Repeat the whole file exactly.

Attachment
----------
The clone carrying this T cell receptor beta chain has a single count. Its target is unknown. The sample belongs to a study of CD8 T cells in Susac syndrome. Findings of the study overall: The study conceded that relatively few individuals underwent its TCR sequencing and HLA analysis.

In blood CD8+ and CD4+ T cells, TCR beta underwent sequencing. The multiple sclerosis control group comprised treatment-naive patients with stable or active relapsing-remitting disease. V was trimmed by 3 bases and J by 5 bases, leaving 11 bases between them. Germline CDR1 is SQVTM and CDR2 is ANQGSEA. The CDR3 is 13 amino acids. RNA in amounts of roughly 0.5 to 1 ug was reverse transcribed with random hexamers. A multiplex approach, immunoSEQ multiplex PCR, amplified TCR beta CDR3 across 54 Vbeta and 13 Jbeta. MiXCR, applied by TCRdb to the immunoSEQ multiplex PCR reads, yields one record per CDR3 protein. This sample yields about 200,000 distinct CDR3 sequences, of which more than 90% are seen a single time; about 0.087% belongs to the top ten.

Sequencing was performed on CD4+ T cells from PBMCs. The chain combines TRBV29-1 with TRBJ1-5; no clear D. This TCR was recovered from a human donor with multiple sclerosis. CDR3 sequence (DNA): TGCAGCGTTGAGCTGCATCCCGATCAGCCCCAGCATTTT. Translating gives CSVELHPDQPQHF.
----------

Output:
The clone carrying this T cell receptor beta chain has a single count. Its target is unknown. The sample belongs to a study of CD8 T cells in Susac syndrome. Findings of the study overall: The study conceded that relatively few individuals underwent its TCR sequencing and HLA analysis.

In blood CD8+ and CD4+ T cells, TCR beta underwent sequencing. The multiple sclerosis control group comprised treatment-naive patients with stable or active relapsing-remitting disease. V was trimmed by 3 bases and J by 5 bases, leaving 11 bases between them. Germline CDR1 is SQVTM and CDR2 is ANQGSEA. The CDR3 is 13 amino acids. RNA in amounts of roughly 0.5 to 1 ug was reverse transcribed with random hexamers. A multiplex approach, immunoSEQ multiplex PCR, amplified TCR beta CDR3 across 54 Vbeta and 13 Jbeta. MiXCR, applied by TCRdb to the immunoSEQ multiplex PCR reads, yields one record per CDR3 protein. This sample yields about 200,000 distinct CDR3 sequences, of which more than 90% are seen a single time; about 0.087% belongs to the top ten.

Sequencing was performed on CD4+ T cells from PBMCs. The chain combines TRBV29-1 with TRBJ1-5; no clear D. This TCR was recovered from a human donor with multiple sclerosis. CDR3 sequence (DNA): TGCAGCGTTGAGCTGCATCCCGATCAGCCCCAGCATTTT. Translating gives CSVELHPDQPQHF.